Then, there's Night Shooting.

Night shooting was fun because we would use tracer rounds with the normal rounds. Because a tracer round would leave a streak of red light, it illuminated a path to the target. I can't quite remember but I think it was one tracer for every three rounds of normal. It was particularly impressive during Night Live Firing when everyone fired at the same time. More so when the GPMG joined in.

The targets would also be illuminated with "illum sticks", or night sticks that glowed.

That day during my BMT Marksmanship Test, because my weapon was not so finally zeroed, all I could do was rely on instinct and trusted techniques. When results came back that I had indeed scored a Badge I was over the moon. Shooting was a fave sport of mine which started during my NPCC student days. Then we had shot with .22 pistols. Although I did ok, I never liked it because my teenage hands were never comfortable with the large pistol grips. With an M16, the story was different. In my platoon, only a handful of us were awarded the Badge. But that did not matter. The whole company finally managed to get an above-average score. Previously, the results were close to failing. If an infantry man cannot shoot, it's like a chef who cannot wield a knife. We might as well go join the Navy or Air Force. If we had failed, that indeed would have been very "malu-malu".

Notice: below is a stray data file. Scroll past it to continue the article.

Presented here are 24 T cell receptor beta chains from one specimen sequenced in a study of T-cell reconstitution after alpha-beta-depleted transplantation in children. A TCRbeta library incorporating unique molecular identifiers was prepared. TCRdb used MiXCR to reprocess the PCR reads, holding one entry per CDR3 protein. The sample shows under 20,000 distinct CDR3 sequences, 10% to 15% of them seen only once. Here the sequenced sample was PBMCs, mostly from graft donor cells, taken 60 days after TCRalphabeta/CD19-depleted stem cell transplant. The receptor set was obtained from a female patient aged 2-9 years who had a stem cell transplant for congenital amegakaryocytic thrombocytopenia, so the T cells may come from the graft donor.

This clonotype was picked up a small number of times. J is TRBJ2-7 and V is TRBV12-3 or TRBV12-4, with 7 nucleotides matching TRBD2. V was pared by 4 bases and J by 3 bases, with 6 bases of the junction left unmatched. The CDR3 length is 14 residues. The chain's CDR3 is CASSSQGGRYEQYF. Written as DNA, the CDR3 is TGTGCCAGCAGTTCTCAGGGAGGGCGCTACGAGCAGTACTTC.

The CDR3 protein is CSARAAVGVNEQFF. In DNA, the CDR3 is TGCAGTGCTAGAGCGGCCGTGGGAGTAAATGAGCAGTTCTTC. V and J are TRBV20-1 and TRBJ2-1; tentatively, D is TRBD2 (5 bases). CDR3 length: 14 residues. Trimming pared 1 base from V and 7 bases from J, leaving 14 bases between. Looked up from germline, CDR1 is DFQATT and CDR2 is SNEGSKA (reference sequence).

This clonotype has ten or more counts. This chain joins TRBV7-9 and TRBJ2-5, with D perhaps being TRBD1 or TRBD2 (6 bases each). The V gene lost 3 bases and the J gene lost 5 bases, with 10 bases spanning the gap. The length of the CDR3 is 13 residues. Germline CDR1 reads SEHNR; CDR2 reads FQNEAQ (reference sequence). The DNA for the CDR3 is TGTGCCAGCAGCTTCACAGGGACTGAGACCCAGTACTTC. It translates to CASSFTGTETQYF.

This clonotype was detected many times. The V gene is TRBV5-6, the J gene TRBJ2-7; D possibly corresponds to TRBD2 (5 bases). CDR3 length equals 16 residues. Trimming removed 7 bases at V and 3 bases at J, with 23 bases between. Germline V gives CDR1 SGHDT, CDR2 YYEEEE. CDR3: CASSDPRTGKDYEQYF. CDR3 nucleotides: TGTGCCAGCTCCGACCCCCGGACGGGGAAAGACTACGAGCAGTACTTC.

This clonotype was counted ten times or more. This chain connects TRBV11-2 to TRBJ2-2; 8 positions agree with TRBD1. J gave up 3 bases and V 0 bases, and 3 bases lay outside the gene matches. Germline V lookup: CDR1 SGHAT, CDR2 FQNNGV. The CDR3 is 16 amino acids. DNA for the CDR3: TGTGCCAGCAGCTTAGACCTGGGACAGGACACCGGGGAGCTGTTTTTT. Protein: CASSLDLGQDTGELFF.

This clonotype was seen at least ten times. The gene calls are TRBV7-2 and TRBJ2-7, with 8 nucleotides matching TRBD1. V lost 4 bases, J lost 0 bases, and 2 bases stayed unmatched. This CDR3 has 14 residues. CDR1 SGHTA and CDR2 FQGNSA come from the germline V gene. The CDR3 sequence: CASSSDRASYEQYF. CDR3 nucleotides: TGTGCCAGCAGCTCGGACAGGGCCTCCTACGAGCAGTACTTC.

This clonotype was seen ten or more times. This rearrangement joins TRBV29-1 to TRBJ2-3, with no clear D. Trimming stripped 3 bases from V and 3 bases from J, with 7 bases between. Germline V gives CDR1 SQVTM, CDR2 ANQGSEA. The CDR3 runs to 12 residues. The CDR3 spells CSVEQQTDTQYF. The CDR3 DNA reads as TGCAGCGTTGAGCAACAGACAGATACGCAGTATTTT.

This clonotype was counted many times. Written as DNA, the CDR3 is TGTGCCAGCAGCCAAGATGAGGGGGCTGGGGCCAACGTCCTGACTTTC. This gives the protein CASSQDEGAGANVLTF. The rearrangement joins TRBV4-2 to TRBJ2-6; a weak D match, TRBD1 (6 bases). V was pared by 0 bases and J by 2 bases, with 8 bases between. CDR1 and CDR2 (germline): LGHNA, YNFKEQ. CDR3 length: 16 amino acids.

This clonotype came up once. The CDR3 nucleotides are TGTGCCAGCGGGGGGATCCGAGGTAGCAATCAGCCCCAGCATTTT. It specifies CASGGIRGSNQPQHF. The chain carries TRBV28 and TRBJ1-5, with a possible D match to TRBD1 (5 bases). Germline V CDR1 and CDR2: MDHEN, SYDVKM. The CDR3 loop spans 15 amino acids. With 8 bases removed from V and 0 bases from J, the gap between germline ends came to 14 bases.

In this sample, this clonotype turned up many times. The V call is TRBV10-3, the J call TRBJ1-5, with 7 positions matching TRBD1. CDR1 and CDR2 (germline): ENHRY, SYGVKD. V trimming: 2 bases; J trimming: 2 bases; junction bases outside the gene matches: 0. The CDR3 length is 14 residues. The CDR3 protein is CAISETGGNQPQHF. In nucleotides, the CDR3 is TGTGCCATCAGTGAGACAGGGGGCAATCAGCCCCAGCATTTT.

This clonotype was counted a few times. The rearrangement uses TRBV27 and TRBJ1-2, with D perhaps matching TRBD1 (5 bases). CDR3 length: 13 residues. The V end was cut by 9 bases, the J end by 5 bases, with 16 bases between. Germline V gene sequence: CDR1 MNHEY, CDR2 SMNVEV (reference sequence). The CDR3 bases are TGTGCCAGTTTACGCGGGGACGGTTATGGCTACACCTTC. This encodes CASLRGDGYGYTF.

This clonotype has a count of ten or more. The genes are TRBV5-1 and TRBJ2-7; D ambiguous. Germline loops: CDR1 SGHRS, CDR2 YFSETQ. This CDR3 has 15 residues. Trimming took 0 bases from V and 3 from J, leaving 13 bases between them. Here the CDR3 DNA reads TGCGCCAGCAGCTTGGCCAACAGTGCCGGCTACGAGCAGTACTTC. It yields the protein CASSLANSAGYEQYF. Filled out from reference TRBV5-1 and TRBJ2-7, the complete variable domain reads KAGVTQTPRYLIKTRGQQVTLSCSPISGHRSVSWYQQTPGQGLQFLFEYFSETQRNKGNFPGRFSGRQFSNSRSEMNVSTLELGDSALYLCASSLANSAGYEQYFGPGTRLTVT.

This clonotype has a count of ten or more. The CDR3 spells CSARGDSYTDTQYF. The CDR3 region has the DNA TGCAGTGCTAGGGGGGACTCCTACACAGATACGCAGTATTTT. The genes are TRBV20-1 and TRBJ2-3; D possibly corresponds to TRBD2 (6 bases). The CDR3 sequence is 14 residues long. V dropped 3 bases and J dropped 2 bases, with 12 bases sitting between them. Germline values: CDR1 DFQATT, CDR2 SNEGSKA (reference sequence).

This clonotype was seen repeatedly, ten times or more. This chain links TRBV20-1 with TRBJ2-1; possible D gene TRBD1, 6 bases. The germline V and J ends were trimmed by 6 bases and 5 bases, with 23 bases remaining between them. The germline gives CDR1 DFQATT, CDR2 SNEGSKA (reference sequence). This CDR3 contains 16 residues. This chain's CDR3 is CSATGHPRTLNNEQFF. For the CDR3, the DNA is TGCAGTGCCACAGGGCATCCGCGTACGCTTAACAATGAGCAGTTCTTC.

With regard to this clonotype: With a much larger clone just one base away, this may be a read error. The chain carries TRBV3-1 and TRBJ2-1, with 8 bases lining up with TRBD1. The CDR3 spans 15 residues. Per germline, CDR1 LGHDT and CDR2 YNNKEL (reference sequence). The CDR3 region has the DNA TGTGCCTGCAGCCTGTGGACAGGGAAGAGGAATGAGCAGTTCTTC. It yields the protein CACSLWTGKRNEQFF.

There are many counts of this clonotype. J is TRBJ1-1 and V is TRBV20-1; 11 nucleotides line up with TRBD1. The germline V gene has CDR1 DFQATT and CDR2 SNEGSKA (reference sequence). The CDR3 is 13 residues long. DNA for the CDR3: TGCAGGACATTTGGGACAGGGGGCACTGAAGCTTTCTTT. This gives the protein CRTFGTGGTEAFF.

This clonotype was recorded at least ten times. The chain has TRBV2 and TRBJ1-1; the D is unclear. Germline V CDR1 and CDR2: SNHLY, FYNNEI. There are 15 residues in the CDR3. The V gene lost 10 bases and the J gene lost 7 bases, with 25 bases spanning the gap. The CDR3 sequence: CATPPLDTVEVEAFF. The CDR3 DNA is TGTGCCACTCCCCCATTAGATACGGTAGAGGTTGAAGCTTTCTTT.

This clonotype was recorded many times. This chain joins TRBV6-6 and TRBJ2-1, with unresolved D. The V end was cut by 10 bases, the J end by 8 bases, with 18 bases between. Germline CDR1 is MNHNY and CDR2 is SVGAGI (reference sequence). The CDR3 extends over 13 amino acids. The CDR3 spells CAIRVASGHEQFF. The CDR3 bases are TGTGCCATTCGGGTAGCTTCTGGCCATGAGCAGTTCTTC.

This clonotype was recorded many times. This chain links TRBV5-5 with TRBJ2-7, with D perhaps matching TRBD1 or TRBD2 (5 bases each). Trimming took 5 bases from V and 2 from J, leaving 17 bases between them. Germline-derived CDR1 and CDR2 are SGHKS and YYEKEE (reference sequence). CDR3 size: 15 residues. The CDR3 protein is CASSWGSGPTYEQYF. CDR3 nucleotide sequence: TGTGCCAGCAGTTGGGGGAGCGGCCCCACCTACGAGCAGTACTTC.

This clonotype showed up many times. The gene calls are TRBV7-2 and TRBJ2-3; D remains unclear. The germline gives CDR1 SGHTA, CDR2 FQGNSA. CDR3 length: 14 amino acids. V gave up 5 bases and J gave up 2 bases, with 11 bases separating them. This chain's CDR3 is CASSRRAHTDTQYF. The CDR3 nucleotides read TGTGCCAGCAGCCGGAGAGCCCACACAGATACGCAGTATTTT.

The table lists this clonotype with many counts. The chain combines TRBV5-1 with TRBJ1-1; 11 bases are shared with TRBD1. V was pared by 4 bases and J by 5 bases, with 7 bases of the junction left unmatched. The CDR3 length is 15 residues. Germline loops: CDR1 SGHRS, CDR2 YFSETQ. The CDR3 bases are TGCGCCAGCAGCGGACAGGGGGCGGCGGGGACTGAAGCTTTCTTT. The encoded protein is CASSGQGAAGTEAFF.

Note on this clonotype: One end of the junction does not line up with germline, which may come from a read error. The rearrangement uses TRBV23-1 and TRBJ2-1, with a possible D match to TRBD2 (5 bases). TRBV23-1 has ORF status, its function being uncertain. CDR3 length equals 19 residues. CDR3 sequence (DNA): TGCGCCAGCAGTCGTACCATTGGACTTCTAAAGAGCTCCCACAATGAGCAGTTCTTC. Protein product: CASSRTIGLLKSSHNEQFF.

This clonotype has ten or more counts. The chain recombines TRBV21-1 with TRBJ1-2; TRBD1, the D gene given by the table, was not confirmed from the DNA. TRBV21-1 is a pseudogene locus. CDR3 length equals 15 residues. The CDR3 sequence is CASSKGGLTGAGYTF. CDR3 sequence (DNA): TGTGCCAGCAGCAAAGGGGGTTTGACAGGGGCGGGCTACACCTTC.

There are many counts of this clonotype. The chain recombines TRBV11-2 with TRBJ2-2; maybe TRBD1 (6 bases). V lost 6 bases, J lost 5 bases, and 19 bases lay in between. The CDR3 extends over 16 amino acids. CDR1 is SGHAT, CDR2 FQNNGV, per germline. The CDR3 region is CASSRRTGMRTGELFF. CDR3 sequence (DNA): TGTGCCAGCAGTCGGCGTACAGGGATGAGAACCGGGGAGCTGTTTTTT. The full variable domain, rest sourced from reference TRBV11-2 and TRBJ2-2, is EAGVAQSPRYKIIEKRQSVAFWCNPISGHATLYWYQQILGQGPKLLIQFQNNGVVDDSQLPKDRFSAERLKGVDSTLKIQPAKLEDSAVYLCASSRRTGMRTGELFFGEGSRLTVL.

Next story: Road March Songs With Fatt

Tuesday, December 6, 2011

Field Camp